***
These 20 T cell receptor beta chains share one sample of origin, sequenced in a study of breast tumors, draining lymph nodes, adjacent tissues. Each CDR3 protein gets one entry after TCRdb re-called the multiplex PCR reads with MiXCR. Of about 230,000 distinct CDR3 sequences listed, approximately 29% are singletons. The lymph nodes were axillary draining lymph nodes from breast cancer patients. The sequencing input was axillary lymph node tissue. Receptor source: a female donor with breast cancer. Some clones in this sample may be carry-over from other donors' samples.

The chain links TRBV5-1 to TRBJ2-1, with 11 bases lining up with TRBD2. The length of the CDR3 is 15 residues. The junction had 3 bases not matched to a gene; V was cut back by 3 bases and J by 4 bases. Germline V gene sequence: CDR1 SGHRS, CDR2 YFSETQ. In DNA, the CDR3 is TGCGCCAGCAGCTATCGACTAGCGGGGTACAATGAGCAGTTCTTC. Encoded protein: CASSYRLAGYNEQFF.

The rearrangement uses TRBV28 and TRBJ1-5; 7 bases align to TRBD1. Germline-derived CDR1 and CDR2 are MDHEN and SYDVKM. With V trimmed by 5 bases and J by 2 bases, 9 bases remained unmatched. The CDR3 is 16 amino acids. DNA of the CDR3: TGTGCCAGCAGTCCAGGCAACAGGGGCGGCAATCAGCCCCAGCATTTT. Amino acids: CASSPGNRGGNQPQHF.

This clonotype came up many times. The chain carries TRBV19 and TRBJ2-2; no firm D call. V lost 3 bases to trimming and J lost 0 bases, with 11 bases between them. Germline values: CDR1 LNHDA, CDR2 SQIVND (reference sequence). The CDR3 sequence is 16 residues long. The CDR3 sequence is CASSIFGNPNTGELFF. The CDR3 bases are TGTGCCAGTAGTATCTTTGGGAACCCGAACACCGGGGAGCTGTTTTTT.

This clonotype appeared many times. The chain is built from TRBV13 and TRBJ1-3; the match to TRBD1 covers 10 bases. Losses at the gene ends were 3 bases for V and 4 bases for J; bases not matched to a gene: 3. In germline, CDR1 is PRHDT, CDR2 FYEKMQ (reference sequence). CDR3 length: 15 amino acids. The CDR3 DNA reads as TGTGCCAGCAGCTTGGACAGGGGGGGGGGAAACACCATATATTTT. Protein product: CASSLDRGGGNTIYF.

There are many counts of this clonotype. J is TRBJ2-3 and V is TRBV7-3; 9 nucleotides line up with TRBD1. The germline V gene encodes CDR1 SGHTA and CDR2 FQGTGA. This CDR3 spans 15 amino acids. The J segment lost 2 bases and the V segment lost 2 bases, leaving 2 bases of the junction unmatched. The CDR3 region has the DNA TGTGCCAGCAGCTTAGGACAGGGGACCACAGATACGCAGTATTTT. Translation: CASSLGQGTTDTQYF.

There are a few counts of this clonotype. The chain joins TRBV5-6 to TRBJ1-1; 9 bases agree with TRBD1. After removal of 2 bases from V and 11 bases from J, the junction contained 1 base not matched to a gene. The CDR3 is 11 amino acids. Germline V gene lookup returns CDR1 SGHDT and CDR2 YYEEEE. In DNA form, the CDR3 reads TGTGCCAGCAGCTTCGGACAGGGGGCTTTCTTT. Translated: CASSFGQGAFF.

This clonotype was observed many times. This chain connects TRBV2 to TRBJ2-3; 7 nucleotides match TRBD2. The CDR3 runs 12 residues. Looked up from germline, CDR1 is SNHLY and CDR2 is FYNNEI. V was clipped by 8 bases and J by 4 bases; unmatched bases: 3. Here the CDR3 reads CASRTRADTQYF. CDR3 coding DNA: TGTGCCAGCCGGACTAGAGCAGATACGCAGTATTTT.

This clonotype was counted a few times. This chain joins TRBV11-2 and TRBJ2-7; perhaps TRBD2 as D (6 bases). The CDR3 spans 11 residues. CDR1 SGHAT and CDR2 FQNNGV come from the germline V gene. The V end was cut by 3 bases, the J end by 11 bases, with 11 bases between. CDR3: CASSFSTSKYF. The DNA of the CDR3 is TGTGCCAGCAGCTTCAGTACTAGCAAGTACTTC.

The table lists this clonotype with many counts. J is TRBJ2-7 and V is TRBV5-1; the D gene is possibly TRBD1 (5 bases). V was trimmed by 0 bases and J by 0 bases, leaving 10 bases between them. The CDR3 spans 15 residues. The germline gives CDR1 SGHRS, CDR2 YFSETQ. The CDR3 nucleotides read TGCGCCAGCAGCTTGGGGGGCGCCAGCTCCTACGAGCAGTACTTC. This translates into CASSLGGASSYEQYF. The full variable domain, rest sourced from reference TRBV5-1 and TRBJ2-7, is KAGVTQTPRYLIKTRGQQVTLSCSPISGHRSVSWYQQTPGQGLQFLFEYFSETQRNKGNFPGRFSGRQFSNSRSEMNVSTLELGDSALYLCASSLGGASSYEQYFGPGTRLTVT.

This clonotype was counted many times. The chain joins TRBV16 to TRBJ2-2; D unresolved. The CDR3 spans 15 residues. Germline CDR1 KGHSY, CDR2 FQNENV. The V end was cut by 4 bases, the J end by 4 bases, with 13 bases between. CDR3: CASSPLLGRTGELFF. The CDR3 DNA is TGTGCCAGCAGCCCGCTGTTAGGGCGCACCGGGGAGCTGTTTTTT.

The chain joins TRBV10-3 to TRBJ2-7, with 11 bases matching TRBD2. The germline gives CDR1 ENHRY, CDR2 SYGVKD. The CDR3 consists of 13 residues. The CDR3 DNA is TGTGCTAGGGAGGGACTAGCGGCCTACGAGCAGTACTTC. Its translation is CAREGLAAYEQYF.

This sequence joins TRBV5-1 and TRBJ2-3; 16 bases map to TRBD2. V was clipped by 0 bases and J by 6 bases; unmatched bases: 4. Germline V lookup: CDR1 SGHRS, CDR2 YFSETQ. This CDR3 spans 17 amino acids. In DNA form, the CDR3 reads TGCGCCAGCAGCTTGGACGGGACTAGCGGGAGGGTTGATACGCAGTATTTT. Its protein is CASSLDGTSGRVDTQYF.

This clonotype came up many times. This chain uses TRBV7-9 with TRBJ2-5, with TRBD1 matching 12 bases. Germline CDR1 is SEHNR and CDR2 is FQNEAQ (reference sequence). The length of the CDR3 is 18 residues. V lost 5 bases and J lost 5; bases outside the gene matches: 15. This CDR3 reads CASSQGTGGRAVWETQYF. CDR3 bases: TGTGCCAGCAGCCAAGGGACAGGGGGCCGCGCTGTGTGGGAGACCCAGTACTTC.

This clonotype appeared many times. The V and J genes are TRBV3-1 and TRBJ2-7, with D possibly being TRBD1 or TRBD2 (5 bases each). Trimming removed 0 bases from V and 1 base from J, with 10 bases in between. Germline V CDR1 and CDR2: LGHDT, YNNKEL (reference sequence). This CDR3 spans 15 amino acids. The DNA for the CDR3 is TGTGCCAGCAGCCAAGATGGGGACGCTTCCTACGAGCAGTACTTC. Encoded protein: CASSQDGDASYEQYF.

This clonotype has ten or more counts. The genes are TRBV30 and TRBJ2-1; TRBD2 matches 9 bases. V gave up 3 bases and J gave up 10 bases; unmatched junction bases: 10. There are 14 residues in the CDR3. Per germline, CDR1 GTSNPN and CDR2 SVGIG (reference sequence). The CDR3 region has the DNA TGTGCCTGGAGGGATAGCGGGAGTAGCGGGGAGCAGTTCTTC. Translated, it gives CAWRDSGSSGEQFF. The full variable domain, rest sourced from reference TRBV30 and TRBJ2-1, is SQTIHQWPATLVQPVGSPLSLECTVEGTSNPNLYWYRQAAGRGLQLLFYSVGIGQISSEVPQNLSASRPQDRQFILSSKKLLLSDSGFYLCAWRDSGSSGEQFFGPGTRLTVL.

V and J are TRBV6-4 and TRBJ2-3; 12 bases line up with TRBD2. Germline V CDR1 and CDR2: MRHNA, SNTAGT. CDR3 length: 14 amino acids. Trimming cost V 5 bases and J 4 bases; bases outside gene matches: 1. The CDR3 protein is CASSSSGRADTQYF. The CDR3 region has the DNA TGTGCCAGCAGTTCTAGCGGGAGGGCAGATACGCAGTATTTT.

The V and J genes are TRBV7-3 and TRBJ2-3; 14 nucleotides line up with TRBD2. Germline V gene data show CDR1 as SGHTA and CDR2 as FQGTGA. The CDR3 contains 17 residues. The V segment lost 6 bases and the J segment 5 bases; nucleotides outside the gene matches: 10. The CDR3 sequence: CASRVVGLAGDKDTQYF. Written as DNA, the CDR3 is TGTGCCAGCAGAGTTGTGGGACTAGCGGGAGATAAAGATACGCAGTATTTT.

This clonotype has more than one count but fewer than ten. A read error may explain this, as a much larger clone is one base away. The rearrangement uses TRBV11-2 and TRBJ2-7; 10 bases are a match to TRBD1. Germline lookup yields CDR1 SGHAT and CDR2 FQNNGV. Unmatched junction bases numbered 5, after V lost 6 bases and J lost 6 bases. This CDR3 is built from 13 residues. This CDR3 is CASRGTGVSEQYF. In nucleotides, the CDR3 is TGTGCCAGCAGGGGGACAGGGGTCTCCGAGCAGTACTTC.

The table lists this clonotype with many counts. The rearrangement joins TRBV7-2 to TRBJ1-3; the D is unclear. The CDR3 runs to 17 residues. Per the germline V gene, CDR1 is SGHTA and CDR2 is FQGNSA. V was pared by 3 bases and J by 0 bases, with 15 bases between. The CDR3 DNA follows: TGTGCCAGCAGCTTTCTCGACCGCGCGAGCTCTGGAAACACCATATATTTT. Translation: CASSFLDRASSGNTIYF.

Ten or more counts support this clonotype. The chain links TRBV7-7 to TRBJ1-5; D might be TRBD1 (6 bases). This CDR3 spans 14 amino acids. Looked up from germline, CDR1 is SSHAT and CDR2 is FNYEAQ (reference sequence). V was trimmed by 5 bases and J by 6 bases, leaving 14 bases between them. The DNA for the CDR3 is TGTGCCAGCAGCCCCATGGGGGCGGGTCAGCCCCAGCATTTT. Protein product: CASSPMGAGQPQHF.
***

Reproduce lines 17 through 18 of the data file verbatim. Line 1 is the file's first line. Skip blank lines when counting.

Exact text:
V and J are TRBV6-4 and TRBJ2-3; 12 bases line up with TRBD2. Germline V CDR1 and CDR2: MRHNA, SNTAGT. CDR3 length: 14 amino acids. Trimming cost V 5 bases and J 4 bases; bases outside gene matches: 1. The CDR3 protein is CASSSSGRADTQYF. The CDR3 region has the DNA TGTGCCAGCAGTTCTAGCGGGAGGGCAGATACGCAGTATTTT.

The V and J genes are TRBV7-3 and TRBJ2-3; 14 nucleotides line up with TRBD2. Germline V gene data show CDR1 as SGHTA and CDR2 as FQGTGA. The CDR3 contains 17 residues. The V segment lost 6 bases and the J segment 5 bases; nucleotides outside the gene matches: 10. The CDR3 sequence: CASRVVGLAGDKDTQYF. Written as DNA, the CDR3 is TGTGCCAGCAGAGTTGTGGGACTAGCGGGAGATAAAGATACGCAGTATTTT.